AWHS freshmen engage in vaping

An+AWHS+student+is+%E2%80%9Chooked%E2%80%9D+to+addictive+drugs%2C+like+nicotine+vapes.+

Ava W

An AWHS student is “hooked” to addictive drugs, like nicotine vapes.

Across the country, vaping has become popular among many teens. AWHS is not an exception to this, as many students have been using this unsafe and highly addictive substance.

A vape, or e-cigarette, is an electronic device providing a drug that users inhale. Vapes often contain nicotine, but they can also contain marijuana, LSD, and Ketamine, all substances that cause different user experiences when inhaled. Vapes that contain tobacco instead of other drugs cause a release of adrenaline, which may raise breathing rate, pulse, and blood pressure, and may cause the body to feel more alert. 

I would say generally speaking, out of the students who get caught for vaping on campus, most of them, at least this year… typically are freshmen and/or sophomores,”

— Nate Severin

 Many vape manufacturers, primarily Juul, have been accused of marketing their products to adolescents by making flavored vape pens such as cotton candy and strawberry shortcake. On June 28, 2021, Juul received a lawsuit from the state of North Carolina for producing commercials targeting children and teens. And, some AWHS students fall into this trap.
“I would say generally speaking, out of the students who get caught for vaping on campus, most of them, at least this year… typically are freshmen and/or sophomores,” Severin said.

While some freshmen admit to having seen their peers vape, they do not all practice this habit. AWHS freshman Roy Quaas believes that vaping is not a good habit to nurture.

“It is their choice, but I don’t think it’s something that should just be accepted as a positive lifestyle,” Roy said. “I think more advertising against its use should be implemented,”

Similar to Roy, AWHS freshman Jack Childs believes that vaping is unsafe. Despite this, he doesn’t feel as though he should intervene in his peers’ personal lives.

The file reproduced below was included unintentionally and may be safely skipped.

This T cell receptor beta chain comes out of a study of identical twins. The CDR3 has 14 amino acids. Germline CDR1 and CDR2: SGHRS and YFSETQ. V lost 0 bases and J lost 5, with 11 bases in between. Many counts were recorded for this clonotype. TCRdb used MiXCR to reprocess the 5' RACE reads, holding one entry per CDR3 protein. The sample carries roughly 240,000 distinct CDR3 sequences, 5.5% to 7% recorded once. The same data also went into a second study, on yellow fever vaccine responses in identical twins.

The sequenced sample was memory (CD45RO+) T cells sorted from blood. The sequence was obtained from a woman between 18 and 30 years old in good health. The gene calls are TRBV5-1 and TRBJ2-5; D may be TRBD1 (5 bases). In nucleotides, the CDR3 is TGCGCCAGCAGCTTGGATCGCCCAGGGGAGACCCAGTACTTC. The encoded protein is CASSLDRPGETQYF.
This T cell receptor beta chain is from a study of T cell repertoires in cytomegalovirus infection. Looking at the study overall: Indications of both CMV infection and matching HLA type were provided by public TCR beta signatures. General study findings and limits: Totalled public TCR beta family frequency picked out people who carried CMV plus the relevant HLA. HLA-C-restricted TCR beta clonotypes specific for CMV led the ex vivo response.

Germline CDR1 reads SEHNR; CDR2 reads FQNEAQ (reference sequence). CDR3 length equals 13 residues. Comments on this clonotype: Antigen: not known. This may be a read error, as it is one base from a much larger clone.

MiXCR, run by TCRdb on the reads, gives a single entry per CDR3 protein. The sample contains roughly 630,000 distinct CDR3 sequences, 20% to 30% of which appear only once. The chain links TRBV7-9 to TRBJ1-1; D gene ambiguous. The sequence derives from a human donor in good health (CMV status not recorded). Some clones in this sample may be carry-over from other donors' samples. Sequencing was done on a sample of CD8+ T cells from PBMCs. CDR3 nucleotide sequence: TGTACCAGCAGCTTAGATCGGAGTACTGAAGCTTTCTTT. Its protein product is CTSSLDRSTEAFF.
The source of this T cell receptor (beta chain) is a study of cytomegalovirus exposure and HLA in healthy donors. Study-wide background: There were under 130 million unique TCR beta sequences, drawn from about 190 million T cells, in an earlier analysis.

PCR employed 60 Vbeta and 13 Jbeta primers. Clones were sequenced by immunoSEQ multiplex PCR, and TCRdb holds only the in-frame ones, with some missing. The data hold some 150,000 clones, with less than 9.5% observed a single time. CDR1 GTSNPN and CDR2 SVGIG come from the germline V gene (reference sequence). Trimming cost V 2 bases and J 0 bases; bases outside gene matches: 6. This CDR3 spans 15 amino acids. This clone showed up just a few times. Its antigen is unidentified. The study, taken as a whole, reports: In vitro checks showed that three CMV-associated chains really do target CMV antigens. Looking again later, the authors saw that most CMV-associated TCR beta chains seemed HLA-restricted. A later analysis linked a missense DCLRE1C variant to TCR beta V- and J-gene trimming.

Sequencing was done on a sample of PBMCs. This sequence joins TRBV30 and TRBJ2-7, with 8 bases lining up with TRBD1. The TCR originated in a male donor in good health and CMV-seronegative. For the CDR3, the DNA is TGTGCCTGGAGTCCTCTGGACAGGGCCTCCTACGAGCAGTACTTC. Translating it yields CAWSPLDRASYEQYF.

“I personally feel like other people doing it is idiotic, but I can’t do anything about it and it’s not my business what others do,” Jack said.

AWHS teachers, like students, recognize the dangers of vaping. AWHS Psychology and World History teacher Michael Rawlins has seen several vaping incidents in the school and thinks it’s a major campus issue.

“When I taught at Devonshire, every time I went out to use the bathroom there was a cloud of vape smoke coming out of the bathroom,” Rawlins said. “Not only was it the vaping in the bathroom that was a problem, it was that they were dumping the cartridges into the urinals, so the janitors had to come and clean all that up.”

Along with the concern of individual health, many people find electronic cigarettes and vape pens to be detrimental to the environment. In 2019, the National Public Radio reported that vape products, unlike cigarettes, create plastic waste because they are often disposed of improperly. They also  contain toxic chemicals such as mercury, lead, and nicotine. Cigarettes however, create paper waste and include nicotine, tar, and other toxic chemicals that are harmful for the environment.

AWHS freshman Madi Levi feels that  sharing vape pens is very dangerous because of the possible spreading of contagious diseases.

“[People shouldn’t vape], especially during times where there are outbreaks happening for various different diseases worldwide,” Madi said.

Although vaping is known to be dangerous, many AWHS students decide to use this addictive product, regardless of their own health and that of the environment.